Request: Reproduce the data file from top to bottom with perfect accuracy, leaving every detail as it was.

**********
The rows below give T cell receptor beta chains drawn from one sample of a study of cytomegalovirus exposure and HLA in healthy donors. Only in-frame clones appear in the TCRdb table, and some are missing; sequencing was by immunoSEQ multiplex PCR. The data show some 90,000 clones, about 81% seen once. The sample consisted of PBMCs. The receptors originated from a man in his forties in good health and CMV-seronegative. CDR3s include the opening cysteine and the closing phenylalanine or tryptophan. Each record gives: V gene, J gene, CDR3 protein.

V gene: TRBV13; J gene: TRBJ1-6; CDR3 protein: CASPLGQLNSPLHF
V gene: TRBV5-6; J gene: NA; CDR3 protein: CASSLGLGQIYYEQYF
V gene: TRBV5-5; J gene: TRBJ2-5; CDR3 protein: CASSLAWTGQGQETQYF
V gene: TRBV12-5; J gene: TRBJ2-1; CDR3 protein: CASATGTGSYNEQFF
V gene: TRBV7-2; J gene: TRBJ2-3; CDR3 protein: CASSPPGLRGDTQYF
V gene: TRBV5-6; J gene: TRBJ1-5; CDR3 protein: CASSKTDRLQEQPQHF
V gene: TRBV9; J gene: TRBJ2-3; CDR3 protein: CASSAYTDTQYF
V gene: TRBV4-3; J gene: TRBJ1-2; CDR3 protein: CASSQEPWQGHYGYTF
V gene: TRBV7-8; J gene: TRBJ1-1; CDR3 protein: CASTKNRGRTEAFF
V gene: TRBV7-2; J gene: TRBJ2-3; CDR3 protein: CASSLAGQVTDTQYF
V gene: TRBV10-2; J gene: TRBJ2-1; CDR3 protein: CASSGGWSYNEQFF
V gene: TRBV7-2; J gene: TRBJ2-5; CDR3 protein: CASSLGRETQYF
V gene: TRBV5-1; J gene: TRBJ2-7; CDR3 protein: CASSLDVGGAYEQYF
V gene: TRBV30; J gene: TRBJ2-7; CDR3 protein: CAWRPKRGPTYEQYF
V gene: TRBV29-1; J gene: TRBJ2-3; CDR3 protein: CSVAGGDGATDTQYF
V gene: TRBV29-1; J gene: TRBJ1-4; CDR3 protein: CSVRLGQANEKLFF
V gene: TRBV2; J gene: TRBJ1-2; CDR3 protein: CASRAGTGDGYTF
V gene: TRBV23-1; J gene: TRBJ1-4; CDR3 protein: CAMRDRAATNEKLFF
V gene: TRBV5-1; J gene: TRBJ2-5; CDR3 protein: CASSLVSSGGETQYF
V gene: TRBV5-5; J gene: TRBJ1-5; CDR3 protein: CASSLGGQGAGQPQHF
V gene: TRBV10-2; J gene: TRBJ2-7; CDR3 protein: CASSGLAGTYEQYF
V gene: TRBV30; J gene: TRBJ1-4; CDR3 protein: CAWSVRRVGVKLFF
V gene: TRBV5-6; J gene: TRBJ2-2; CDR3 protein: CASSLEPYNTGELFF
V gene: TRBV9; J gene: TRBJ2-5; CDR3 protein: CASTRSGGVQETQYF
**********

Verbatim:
The rows below give T cell receptor beta chains drawn from one sample of a study of cytomegalovirus exposure and HLA in healthy donors. Only in-frame clones appear in the TCRdb table, and some are missing; sequencing was by immunoSEQ multiplex PCR. The data show some 90,000 clones, about 81% seen once. The sample consisted of PBMCs. The receptors originated from a man in his forties in good health and CMV-seronegative. CDR3s include the opening cysteine and the closing phenylalanine or tryptophan. Each record gives: V gene, J gene, CDR3 protein.

V gene: TRBV13; J gene: TRBJ1-6; CDR3 protein: CASPLGQLNSPLHF
V gene: TRBV5-6; J gene: NA; CDR3 protein: CASSLGLGQIYYEQYF
V gene: TRBV5-5; J gene: TRBJ2-5; CDR3 protein: CASSLAWTGQGQETQYF
V gene: TRBV12-5; J gene: TRBJ2-1; CDR3 protein: CASATGTGSYNEQFF
V gene: TRBV7-2; J gene: TRBJ2-3; CDR3 protein: CASSPPGLRGDTQYF
V gene: TRBV5-6; J gene: TRBJ1-5; CDR3 protein: CASSKTDRLQEQPQHF
V gene: TRBV9; J gene: TRBJ2-3; CDR3 protein: CASSAYTDTQYF
V gene: TRBV4-3; J gene: TRBJ1-2; CDR3 protein: CASSQEPWQGHYGYTF
V gene: TRBV7-8; J gene: TRBJ1-1; CDR3 protein: CASTKNRGRTEAFF
V gene: TRBV7-2; J gene: TRBJ2-3; CDR3 protein: CASSLAGQVTDTQYF
V gene: TRBV10-2; J gene: TRBJ2-1; CDR3 protein: CASSGGWSYNEQFF
V gene: TRBV7-2; J gene: TRBJ2-5; CDR3 protein: CASSLGRETQYF
V gene: TRBV5-1; J gene: TRBJ2-7; CDR3 protein: CASSLDVGGAYEQYF
V gene: TRBV30; J gene: TRBJ2-7; CDR3 protein: CAWRPKRGPTYEQYF
V gene: TRBV29-1; J gene: TRBJ2-3; CDR3 protein: CSVAGGDGATDTQYF
V gene: TRBV29-1; J gene: TRBJ1-4; CDR3 protein: CSVRLGQANEKLFF
V gene: TRBV2; J gene: TRBJ1-2; CDR3 protein: CASRAGTGDGYTF
V gene: TRBV23-1; J gene: TRBJ1-4; CDR3 protein: CAMRDRAATNEKLFF
V gene: TRBV5-1; J gene: TRBJ2-5; CDR3 protein: CASSLVSSGGETQYF
V gene: TRBV5-5; J gene: TRBJ1-5; CDR3 protein: CASSLGGQGAGQPQHF
V gene: TRBV10-2; J gene: TRBJ2-7; CDR3 protein: CASSGLAGTYEQYF
V gene: TRBV30; J gene: TRBJ1-4; CDR3 protein: CAWSVRRVGVKLFF
V gene: TRBV5-6; J gene: TRBJ2-2; CDR3 protein: CASSLEPYNTGELFF
V gene: TRBV9; J gene: TRBJ2-5; CDR3 protein: CASTRSGGVQETQYF